This encyclopedia will have been produced, from beginning to end, in three years. Macmillan has never published an encyclopedia in that amount of time before. It can take ten years or longer. It usually takes that much time because the list of contributing authors for those projects is relatively short and many authors will write fifty or more articles. But we decided at the beginning to show that we are a lay church. Therefore, we determined that no author would write more than four articles. So, while we searched to find the author best qualified to write on a particular subject, we also had a wide range of authors to from which to choose. We considered professors at the Church schools and universities, teachers in the Church Educational System, professors at many other colleges and universities, and other Latter-day Saint scholars and writers.
That’s why we will be able to produce the encyclopedia in three years without sacrificing quality, whereas it normally takes much longer to complete a project of this scope. We used more than 700 authors to write approximately 1,100 articles.
Q: What is the encyclopedia’s purpose?
A: The encyclopedia has been written at the educational level of a high-school graduate and will have as its primary audience those who are interested in learning more about the Church. We have assumed that the reader will have no familiarity with Church history, organization, scriptures, doctrine, or culture; therefore, needed background will be provided within the entries themselves. Because of Macmillan’s reputation as a publisher, the encyclopedia will most probably be found in college and university libraries, as well as in many high-school and municipal libraries.
The encyclopedia will also be beneficial for members of the Church. We anticipate that the encyclopedia will become one of the major resources available for Church members. It will be of special help to new members in familiarizing themselves with the heritage and perspective of the Church. The extent of this project is so broad that all Church members can learn a great deal. For example, one of our senior editors, who has served as the dean of Religious Instruction at BYU, mentioned how much he has learned by reading these articles.
Q: When is the encyclopedia scheduled to be published?
A: BYU will have all articles content-edited and sent to Macmillan by the end of 1990. The publisher has agreed to have the encyclopedia on the shelves by October 15, 1991. Macmillan has also agreed to make available to members of the Church a four-volume set, minus the fifth volume (the triple combination) since most members of the Church already have the scriptures available.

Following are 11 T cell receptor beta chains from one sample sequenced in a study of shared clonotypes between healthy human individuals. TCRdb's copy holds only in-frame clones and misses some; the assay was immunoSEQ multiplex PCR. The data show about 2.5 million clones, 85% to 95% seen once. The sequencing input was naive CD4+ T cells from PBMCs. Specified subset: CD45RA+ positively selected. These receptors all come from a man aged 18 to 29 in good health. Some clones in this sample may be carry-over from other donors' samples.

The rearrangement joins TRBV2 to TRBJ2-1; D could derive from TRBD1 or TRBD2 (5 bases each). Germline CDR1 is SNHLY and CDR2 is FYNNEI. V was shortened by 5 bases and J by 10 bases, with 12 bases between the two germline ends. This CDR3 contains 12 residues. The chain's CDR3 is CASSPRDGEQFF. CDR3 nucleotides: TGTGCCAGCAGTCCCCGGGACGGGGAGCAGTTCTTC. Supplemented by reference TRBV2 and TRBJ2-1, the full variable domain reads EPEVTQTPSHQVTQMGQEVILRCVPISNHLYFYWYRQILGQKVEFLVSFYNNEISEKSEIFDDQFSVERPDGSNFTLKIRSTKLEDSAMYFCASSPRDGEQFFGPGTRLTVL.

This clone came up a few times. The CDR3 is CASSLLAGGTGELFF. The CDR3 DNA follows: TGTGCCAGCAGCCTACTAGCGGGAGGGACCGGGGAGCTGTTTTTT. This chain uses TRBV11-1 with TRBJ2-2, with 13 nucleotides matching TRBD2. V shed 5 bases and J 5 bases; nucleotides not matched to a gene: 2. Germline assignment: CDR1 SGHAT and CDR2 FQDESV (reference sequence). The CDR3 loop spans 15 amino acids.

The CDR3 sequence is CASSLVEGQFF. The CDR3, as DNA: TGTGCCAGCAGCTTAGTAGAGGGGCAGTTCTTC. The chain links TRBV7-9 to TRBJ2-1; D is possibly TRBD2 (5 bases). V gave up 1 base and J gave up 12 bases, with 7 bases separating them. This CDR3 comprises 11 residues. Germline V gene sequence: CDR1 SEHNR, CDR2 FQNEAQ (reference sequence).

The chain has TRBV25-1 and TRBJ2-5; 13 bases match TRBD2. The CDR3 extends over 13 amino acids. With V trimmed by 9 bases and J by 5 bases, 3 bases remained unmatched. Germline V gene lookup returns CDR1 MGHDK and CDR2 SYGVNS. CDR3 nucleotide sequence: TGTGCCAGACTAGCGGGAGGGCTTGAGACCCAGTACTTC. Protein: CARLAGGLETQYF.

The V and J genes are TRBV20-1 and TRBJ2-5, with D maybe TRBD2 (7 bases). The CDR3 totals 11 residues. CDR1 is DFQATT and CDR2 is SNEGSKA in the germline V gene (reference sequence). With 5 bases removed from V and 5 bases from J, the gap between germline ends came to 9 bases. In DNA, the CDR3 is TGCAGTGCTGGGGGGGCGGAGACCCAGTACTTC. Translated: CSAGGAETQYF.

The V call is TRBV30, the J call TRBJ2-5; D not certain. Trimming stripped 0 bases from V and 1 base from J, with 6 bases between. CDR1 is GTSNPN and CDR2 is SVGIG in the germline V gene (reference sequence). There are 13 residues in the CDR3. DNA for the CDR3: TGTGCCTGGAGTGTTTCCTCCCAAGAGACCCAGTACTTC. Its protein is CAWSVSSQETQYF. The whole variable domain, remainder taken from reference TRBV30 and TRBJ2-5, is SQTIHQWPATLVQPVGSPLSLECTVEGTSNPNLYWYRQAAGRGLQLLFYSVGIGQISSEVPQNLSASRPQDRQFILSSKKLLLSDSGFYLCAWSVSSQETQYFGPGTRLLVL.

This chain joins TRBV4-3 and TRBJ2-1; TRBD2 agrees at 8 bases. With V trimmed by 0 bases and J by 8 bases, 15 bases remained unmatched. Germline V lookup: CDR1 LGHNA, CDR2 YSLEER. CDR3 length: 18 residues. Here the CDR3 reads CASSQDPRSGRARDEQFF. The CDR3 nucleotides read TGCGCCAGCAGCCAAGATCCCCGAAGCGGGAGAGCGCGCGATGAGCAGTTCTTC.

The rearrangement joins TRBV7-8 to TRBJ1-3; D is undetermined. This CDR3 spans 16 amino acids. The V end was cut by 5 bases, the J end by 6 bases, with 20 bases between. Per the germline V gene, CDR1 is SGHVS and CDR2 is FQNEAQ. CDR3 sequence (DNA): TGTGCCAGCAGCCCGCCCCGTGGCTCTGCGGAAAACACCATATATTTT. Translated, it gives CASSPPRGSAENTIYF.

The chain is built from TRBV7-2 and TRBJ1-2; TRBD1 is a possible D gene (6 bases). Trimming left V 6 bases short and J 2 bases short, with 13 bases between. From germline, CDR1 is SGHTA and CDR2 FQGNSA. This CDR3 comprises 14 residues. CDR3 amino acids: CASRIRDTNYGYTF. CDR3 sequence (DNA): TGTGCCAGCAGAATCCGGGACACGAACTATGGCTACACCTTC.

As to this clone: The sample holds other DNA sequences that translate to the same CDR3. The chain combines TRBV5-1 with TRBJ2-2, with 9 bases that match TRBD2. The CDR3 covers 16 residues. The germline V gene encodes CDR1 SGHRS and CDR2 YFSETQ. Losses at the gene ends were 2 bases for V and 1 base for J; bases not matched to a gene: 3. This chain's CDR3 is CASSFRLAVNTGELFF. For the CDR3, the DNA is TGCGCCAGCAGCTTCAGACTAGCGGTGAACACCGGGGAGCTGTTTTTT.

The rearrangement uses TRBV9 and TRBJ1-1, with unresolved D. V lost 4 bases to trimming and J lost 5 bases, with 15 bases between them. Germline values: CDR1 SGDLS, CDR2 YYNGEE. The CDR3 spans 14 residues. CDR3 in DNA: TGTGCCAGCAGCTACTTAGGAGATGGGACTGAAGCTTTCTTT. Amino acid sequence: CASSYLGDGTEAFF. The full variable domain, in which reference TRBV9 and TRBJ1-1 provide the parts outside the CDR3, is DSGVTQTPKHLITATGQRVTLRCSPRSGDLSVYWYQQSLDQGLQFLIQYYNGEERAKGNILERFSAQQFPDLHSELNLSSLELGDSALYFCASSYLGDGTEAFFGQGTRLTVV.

We’re negotiating about the price and about whether or not the BYU Bookstore can distribute the books. So far, Macmillan has never had anyone except its own sales force sell their encyclopedias. The estimated cost will probably be about $60 per book, or approximately $240 for the four-volume set.
All in all, the project is exciting, and we’re giving it our best effort. I think it may be many years before the Church has an opportunity to produce this type of publication again.
Missions and Missionaries
As of 30 September 1990, there were 43,679 missionaries serving throughout the world in 256 missions. Over a five-year period, the number of missions has increased by 63 and the number of missionaries has increased by 11,876. This represents a 33-percent increase in the total number of missions and a 37-percent increase in the number of missionaries serving worldwide.
Policies and Announcements
The following letter, signed by the First Presidency, was sent to Church leaders with instructions for it to be read in sacrament meetings and stake conferences:
“Members of the Church continue to place telephone calls and write letters to Church headquarters about doctrinal issues and personal matters. With the ever-increasing membership, the ability to respond personally to these inquiries presents an almost insurmountable task.
The Lord in His wisdom so organized His Church that there is accessible to every member—man, woman and child—a bishop or branch president and a stake or mission president who serve as spiritual advisers and as temporal counselors. By reason of their ordination, these priesthood leaders are entitled to the spirit of discernment and inspiration to enable them to counsel members within their jurisdiction. Such leaders who have need for further clarification about doctrinal issues may write in behalf of their members to the First Presidency.
“In expressing our love and appreciation for the faith and devotion of members of this Church everywhere, we are confident that both members and local leaders will be blessed as they pray and counsel together to resolve issues of concern to them.”